Mumbai: The future of payment banks is uncertain and while the business will expand and evolve in time, they would require regulatory and government support to achieve their objectives, said a report by State Bank of India (SBI).
The report said that recently, Aditya Birla Payments Bank (ABPB) announced shutting down its operations from 18 October, 2019 citing unanticipated developments in the business landscape that have made the economic model unviable. On 15 July, Vodafone m-Pesa had also shut shop.
The payments bank model was conceptualised by Reserve Bank of India (RBI) on recommendation of the Nachiket Mor committee for furthering financial inclusion by providing small savings accounts and payments services to unorganised sector entities.
“However, it seems to have failed to achieve the stated objectives, as only 4-PBs are operational out of the 11 licensed players. In 1990s also, RBI had made an attempt to create Local Area Banks (LABs) that are currently facing a host of issues,” the report said.
Payments bank face a blanket ban on any type of lending and are required to maintain a cash reserve ratio (CRR), statutory liquidity ratio (SLR) on the outside liability. Moreover, they cannot accept deposits higher than ₹1 lakh.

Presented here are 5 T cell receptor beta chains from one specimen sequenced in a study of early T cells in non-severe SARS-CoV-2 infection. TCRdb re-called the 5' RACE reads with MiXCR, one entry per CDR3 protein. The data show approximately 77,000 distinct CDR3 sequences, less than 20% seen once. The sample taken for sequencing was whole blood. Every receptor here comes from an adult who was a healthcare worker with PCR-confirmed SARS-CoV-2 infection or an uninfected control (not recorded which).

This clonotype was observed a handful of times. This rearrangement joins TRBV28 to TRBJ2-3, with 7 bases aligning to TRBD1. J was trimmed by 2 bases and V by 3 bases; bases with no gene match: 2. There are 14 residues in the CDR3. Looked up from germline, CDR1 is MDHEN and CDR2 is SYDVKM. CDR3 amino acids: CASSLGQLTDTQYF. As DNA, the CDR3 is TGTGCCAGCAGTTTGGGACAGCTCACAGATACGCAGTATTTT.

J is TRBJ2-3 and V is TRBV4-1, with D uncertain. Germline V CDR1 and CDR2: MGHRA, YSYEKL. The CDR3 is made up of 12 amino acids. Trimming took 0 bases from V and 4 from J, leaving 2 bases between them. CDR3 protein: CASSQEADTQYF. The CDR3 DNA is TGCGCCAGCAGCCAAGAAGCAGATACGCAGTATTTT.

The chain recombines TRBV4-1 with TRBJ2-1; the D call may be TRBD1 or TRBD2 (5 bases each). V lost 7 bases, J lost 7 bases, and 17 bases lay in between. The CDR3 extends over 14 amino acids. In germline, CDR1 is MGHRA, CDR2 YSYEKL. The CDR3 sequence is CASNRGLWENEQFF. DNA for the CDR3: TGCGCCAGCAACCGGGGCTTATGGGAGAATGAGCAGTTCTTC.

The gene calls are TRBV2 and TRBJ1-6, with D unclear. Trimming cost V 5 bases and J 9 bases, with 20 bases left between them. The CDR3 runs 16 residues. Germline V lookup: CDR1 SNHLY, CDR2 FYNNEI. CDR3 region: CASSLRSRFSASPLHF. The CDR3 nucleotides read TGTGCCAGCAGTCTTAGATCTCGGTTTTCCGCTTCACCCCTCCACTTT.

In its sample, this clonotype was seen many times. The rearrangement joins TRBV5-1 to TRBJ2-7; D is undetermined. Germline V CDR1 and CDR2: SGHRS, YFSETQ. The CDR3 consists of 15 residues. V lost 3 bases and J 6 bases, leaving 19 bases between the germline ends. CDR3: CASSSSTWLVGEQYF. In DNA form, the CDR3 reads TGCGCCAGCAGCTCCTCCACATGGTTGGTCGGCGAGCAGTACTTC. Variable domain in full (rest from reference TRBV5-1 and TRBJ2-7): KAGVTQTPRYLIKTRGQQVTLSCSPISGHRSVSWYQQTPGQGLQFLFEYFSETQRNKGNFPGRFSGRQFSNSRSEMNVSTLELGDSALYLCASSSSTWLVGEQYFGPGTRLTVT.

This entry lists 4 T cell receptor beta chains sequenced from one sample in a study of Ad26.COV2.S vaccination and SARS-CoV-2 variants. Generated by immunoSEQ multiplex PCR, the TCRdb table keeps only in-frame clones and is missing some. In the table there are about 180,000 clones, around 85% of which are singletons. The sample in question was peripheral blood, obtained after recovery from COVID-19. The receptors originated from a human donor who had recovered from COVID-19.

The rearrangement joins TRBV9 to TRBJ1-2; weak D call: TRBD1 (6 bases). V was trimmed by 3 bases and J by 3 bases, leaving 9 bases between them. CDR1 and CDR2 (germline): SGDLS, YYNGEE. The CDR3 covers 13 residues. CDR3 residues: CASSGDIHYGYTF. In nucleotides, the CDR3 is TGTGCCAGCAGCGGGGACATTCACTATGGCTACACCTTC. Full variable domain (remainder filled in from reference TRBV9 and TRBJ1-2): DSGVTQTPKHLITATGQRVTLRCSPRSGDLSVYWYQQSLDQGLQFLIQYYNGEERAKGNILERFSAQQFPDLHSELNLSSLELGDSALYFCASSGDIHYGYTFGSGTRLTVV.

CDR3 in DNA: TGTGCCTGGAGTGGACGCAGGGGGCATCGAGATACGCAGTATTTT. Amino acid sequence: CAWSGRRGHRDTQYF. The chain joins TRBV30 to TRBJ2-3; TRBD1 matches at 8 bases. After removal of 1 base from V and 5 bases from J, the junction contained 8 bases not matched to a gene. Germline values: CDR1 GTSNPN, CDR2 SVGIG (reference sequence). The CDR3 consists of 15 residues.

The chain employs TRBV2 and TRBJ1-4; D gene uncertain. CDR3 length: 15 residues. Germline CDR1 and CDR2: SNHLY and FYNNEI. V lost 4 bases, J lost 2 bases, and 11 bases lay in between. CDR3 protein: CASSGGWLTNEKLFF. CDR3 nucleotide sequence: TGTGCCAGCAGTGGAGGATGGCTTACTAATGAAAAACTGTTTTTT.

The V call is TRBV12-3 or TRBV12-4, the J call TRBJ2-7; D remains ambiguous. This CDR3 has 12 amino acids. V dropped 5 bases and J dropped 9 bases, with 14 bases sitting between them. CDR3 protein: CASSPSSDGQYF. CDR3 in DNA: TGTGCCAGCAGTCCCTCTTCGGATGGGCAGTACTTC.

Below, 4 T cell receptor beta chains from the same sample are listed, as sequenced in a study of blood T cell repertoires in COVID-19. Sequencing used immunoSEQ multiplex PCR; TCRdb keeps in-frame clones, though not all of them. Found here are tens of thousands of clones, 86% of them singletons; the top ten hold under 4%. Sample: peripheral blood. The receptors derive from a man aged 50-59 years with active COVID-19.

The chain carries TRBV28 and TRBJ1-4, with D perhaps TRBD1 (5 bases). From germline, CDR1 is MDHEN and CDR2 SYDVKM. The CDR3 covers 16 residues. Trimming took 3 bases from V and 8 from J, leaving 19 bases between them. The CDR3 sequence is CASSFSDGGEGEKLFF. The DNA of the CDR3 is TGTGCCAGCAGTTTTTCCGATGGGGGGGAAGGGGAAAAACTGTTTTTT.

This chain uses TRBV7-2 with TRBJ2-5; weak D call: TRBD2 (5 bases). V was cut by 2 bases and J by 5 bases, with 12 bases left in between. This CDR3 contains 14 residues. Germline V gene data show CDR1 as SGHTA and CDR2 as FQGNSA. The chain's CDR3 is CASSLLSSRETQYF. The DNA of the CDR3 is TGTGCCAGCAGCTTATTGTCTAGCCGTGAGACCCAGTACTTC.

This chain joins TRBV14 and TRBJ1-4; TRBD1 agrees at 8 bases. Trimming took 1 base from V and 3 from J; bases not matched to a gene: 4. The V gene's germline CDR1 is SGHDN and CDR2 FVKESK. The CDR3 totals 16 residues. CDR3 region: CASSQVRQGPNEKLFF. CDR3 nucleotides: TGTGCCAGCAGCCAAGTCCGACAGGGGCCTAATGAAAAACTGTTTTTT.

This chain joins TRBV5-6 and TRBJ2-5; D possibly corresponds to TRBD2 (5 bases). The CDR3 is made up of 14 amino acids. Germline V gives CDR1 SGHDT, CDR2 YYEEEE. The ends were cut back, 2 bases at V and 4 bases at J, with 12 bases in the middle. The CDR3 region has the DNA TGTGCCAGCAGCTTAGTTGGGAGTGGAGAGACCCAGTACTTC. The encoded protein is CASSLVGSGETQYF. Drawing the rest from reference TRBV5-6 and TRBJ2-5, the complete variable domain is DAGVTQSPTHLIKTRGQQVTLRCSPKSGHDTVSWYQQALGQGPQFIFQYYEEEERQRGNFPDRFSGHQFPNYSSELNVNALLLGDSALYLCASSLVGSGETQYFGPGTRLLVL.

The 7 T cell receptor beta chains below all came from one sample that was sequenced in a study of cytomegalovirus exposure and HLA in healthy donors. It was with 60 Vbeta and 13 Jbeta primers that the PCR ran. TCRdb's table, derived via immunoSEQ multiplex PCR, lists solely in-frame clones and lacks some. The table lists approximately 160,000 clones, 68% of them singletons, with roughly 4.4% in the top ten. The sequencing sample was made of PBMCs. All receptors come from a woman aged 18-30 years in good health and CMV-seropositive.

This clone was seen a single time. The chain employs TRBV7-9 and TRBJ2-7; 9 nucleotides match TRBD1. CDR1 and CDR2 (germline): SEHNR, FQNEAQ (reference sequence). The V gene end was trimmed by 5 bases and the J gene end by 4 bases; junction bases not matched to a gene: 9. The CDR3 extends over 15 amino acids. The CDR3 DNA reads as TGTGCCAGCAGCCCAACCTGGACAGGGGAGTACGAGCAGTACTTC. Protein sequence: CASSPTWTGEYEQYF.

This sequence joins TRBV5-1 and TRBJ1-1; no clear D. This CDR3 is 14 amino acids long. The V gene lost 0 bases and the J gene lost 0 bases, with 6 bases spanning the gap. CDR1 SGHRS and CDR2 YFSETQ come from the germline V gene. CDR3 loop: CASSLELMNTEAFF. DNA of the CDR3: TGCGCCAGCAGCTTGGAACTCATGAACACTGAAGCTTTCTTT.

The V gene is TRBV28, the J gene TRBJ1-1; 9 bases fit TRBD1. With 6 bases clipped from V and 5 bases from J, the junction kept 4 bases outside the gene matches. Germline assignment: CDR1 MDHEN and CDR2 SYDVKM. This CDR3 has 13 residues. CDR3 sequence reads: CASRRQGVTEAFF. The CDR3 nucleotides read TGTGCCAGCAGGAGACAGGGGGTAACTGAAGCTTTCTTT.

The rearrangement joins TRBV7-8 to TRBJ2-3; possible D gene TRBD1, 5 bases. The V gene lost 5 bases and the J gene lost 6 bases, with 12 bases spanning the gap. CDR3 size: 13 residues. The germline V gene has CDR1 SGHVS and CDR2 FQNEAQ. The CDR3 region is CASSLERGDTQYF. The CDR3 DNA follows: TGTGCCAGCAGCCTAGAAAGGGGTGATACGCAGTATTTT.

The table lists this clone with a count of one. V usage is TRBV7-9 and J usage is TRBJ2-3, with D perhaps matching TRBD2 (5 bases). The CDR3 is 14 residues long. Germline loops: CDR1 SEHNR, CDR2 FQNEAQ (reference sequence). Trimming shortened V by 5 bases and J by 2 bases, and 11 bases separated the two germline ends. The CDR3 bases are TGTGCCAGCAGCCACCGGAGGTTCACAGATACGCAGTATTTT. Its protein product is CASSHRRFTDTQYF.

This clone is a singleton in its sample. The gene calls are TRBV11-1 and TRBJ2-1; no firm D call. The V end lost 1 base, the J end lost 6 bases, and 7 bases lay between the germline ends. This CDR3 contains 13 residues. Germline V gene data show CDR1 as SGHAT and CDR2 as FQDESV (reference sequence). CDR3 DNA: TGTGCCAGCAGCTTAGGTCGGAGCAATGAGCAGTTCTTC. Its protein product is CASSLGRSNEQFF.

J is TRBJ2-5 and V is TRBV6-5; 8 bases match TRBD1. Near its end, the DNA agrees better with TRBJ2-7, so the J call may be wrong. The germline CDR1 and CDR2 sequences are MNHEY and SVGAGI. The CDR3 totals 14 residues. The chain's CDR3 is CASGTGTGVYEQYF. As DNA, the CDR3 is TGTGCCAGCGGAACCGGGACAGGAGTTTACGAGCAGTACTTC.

It said that the payments bank model could still be a success – but only with the universal banks and telecom companies working together having strong infrastructure, deep pockets and network in place. Some of the suggestions to revive the banks, according to the SBI report, include arrangement with universal banks to automatically transfer funds in accounts exceeding ₹1 lakh; access to Aadhaar-based KYC, as manual KYC is at least three times in terms of cost to e-KYC; RBI should allow payments banks to tie up with third-party services to cross sell products, as margins are small, so scale is very important.
“Though the business of payments banks is free from credit risk and face relatively lower market risk, but is subject to operational and liquidity risk. Perhaps an unintended consequence of a large SLR requirement is the implication of payments banks acting as a captive source of finance for the government,” it said.